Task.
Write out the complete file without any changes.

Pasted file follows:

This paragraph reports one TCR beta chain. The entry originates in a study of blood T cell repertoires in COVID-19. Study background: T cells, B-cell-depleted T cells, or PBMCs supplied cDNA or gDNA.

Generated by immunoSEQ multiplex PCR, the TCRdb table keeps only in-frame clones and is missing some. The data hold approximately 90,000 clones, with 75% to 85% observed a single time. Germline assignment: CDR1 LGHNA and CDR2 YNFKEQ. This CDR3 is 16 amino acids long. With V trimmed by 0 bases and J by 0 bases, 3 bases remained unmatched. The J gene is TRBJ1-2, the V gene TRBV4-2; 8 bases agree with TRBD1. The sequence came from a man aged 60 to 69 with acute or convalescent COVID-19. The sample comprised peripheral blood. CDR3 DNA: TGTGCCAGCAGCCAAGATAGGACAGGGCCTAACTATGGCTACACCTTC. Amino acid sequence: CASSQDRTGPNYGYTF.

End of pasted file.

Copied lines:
This paragraph reports one TCR beta chain. The entry originates in a study of blood T cell repertoires in COVID-19. Study background: T cells, B-cell-depleted T cells, or PBMCs supplied cDNA or gDNA.

Generated by immunoSEQ multiplex PCR, the TCRdb table keeps only in-frame clones and is missing some. The data hold approximately 90,000 clones, with 75% to 85% observed a single time. Germline assignment: CDR1 LGHNA and CDR2 YNFKEQ. This CDR3 is 16 amino acids long. With V trimmed by 0 bases and J by 0 bases, 3 bases remained unmatched. The J gene is TRBJ1-2, the V gene TRBV4-2; 8 bases agree with TRBD1. The sequence came from a man aged 60 to 69 with acute or convalescent COVID-19. The sample comprised peripheral blood. CDR3 DNA: TGTGCCAGCAGCCAAGATAGGACAGGGCCTAACTATGGCTACACCTTC. Amino acid sequence: CASSQDRTGPNYGYTF.